Back in 2001 the new Bush administration and its water carriers in the right-wing media weren't shy at all when it came to blaming the sluggish economy that spring on Bill Clinton. Unfortunately for their mythmaking, the National Bureau of Economic Research (NBER) which officially declared the current Bush recession began in December 2007
also determined the George W. Bush's first recession
actually began in March 2001
. And the history of U.S. GDP
shows that the old definition of recession - two straight quarters of GDP decline - was never met during either the last year of the Clinton presidency or the first of Bush's tenure.
Undeterred, the Republican Party and its echo chamber have for years continued to perpetuate the myth that President Bush "inherited a recession" from Bill Clinton. As Media Matters detailed, the sound bite was introduced before George W, Bush even took the oath of office. On December 3, 2000, Dick Cheney told Tim Russert "I think so" when asked if "we're on the front edge of a recession." Within days, former House Speaker Newt Gingrich ("the Bush-Cheney administration should be planning on having inherited a recession as the farewell gift from Clinton") and House Majority Leader Dick Armey ("this new president may inherit a recession") followed suit. By August 2002, Mitch Daniels, Bush's head of the Office of Management and Budget, announced on Fox News:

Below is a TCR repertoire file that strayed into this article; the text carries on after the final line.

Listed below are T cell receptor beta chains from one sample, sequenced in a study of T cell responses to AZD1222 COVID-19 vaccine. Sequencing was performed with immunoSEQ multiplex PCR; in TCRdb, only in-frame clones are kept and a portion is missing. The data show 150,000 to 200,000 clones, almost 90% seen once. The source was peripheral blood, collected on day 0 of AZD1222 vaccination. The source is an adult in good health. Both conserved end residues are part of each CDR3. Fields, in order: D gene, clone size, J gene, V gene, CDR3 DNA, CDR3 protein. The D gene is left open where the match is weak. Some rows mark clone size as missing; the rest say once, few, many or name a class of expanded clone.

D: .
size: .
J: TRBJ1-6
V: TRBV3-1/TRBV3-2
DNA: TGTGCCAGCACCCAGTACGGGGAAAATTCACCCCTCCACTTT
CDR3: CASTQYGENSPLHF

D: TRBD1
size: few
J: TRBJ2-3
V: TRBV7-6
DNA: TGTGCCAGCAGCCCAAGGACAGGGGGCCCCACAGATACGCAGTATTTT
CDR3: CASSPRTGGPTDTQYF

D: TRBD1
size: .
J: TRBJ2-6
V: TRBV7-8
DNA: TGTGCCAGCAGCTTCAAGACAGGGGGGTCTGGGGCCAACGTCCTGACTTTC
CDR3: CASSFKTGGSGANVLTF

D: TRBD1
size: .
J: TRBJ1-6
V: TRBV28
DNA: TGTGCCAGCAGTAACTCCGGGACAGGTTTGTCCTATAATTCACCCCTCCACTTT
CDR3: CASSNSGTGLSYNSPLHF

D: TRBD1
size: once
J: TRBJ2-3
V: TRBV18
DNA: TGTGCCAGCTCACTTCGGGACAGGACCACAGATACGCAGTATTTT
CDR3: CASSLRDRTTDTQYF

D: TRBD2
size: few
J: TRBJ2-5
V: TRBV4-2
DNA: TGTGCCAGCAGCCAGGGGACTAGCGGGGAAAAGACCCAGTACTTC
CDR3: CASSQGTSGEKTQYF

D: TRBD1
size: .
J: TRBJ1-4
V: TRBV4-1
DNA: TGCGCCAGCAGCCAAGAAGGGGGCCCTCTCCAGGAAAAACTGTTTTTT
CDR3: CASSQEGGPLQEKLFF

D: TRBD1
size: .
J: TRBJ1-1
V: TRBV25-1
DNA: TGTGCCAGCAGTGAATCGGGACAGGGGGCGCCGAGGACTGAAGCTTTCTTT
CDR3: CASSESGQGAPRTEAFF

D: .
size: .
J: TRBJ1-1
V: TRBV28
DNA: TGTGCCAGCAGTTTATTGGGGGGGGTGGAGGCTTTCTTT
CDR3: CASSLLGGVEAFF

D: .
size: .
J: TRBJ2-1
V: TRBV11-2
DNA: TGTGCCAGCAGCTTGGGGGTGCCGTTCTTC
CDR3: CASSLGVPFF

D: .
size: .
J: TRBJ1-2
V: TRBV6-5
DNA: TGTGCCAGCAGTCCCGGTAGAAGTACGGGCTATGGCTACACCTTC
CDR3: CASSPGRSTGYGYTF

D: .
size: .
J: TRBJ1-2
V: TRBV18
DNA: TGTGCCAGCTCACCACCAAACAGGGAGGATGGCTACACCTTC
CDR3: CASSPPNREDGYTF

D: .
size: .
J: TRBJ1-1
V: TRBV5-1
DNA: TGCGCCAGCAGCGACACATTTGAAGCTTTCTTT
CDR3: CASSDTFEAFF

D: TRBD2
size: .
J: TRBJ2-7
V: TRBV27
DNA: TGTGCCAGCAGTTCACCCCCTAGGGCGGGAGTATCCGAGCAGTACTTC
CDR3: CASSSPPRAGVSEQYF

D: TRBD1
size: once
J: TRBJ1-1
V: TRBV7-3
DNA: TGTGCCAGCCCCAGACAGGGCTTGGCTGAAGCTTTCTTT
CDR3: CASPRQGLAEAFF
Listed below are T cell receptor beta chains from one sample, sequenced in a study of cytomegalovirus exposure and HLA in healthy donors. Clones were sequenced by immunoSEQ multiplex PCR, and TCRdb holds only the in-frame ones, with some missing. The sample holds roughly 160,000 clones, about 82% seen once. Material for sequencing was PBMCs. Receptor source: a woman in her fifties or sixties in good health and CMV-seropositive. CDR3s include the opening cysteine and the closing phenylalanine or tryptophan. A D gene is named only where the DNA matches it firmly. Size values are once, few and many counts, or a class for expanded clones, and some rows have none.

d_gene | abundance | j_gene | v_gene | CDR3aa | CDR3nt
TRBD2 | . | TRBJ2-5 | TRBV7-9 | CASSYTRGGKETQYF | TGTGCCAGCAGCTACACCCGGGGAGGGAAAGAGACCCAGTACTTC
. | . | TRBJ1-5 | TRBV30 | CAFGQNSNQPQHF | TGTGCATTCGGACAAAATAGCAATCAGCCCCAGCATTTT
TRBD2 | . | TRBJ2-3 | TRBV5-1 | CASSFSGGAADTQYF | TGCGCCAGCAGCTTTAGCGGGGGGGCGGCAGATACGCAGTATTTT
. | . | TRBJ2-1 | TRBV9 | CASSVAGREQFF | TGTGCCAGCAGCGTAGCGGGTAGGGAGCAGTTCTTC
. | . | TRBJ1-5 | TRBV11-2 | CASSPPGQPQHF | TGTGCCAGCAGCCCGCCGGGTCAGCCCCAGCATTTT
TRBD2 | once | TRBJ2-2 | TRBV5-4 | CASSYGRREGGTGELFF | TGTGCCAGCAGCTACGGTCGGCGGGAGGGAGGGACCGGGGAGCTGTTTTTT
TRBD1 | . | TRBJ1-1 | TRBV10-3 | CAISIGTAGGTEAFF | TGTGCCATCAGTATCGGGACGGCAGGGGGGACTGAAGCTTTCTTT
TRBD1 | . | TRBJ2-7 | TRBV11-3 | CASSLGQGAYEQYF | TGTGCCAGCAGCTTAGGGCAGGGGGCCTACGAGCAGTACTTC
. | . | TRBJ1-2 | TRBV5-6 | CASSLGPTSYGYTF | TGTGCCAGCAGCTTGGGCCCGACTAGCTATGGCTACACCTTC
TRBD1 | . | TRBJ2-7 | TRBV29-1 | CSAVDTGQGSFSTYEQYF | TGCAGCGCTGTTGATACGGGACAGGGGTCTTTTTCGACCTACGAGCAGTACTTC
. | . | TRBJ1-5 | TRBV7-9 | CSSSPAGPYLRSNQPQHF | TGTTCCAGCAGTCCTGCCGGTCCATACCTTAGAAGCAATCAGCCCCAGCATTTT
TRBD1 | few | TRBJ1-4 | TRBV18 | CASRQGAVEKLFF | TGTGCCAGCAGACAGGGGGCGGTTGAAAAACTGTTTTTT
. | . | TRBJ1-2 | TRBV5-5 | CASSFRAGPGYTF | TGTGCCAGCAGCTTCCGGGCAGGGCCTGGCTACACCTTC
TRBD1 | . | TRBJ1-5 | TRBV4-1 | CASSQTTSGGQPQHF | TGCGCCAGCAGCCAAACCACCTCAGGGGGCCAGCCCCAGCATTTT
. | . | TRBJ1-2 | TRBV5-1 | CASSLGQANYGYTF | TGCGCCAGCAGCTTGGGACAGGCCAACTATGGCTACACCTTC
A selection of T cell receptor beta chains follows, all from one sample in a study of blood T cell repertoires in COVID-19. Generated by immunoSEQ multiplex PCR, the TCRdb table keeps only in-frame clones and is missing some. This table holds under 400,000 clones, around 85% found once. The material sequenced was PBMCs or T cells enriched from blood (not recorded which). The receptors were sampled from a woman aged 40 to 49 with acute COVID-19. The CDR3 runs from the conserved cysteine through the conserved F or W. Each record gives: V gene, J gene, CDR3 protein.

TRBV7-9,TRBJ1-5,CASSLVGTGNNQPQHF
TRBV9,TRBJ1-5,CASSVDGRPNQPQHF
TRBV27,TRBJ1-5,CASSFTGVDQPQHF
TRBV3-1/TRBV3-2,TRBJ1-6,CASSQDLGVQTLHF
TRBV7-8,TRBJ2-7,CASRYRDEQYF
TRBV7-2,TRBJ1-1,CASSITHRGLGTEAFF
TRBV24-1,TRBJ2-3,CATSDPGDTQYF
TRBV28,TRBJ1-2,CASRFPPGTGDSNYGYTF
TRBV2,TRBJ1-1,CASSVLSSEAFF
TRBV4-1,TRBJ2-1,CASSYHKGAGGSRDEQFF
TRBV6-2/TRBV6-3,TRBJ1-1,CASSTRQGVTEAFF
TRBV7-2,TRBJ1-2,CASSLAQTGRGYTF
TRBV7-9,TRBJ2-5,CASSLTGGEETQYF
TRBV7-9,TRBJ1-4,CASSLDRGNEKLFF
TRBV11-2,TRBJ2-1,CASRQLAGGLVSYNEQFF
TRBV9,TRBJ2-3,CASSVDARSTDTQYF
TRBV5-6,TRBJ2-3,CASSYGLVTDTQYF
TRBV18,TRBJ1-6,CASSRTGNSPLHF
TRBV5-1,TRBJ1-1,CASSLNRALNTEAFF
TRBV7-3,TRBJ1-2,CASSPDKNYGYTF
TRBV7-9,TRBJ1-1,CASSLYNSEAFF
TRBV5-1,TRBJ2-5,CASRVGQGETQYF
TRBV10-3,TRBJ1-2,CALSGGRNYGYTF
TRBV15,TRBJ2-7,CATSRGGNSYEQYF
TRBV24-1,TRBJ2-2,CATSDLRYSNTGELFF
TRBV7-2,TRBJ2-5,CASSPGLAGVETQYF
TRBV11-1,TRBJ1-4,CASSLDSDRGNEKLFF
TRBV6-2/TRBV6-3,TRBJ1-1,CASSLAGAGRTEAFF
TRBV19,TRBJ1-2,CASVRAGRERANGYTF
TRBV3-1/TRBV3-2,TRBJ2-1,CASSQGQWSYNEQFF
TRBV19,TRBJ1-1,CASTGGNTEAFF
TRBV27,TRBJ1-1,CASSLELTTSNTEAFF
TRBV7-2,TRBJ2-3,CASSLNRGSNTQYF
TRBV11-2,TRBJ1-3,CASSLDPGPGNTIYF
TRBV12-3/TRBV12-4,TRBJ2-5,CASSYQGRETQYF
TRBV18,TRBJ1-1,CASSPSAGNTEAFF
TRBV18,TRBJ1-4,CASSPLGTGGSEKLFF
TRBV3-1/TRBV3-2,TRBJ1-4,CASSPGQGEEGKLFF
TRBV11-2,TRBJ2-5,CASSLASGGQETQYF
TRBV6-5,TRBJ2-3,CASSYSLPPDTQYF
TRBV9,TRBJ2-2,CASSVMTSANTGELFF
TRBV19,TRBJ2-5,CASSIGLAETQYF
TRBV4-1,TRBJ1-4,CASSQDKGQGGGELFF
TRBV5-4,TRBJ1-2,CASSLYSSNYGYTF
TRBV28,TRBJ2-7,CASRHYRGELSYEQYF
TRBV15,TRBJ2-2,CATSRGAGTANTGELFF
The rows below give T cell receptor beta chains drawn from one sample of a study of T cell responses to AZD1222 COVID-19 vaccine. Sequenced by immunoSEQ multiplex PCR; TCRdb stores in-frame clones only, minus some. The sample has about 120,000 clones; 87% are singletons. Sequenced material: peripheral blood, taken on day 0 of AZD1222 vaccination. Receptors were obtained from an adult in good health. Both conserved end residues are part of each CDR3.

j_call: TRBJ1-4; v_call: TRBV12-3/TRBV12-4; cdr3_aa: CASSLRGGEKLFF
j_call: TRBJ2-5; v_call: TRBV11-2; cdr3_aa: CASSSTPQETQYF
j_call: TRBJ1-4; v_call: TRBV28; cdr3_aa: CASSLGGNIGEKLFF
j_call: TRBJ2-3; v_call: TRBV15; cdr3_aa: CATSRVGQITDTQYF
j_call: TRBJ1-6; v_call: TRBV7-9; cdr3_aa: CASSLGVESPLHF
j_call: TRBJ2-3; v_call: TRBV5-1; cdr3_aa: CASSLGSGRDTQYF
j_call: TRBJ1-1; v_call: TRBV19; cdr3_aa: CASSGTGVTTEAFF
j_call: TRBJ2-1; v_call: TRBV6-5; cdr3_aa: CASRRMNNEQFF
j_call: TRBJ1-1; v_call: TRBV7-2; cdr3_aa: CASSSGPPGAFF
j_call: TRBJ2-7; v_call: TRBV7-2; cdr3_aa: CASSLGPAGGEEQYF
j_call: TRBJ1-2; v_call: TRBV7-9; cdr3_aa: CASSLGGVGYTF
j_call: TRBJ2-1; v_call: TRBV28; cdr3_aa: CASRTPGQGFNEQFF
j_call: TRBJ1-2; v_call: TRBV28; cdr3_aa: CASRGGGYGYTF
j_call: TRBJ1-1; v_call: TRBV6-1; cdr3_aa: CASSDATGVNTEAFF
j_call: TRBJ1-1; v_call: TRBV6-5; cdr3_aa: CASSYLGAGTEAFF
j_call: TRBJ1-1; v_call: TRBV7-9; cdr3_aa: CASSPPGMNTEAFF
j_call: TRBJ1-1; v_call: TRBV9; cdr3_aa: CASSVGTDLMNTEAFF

"He [Bush] inherited that recession from the previous administration. Case is closed."
Predictably, the drumbeat from the Bush team was reproduced with zero distortion from the always reliable media. While Fox News' Sean Hannity made the argument during the November 2002 mid-term election "this president -- you know and I know and everybody knows -- inherited a recession," CNN made the case for him two months earlier. On September 18th, 2002, CNN's John King announced, "That's why the president, in almost every speech, tries to remind voters he inherited a recession." Five days later, his colleague Suzanne Malveaux regurgitated the same line, reporting, "[Bush] took up that very issue earlier today, saying -- reminding voters that the administration inherited the recession."
Not leaving anything to chance, Fox News host Sean Hannity literally kept up the drumbeat for years, as this small sample shows:
"Clearly, we're out of the recession that President Bush inherited." (4/2/04)